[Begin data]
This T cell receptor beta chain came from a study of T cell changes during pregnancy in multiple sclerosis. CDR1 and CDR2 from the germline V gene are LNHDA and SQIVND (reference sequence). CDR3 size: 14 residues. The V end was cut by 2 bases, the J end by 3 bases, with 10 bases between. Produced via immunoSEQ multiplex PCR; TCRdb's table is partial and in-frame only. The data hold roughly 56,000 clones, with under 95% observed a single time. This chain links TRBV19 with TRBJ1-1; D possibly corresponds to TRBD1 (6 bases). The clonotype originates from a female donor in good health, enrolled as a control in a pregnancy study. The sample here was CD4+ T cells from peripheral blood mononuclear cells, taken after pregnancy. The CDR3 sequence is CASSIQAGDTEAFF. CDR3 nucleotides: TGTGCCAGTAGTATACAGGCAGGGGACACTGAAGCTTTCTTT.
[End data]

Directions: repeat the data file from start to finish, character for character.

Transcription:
This T cell receptor beta chain came from a study of T cell changes during pregnancy in multiple sclerosis. CDR1 and CDR2 from the germline V gene are LNHDA and SQIVND (reference sequence). CDR3 size: 14 residues. The V end was cut by 2 bases, the J end by 3 bases, with 10 bases between. Produced via immunoSEQ multiplex PCR; TCRdb's table is partial and in-frame only. The data hold roughly 56,000 clones, with under 95% observed a single time. This chain links TRBV19 with TRBJ1-1; D possibly corresponds to TRBD1 (6 bases). The clonotype originates from a female donor in good health, enrolled as a control in a pregnancy study. The sample here was CD4+ T cells from peripheral blood mononuclear cells, taken after pregnancy. The CDR3 sequence is CASSIQAGDTEAFF. CDR3 nucleotides: TGTGCCAGTAGTATACAGGCAGGGGACACTGAAGCTTTCTTT.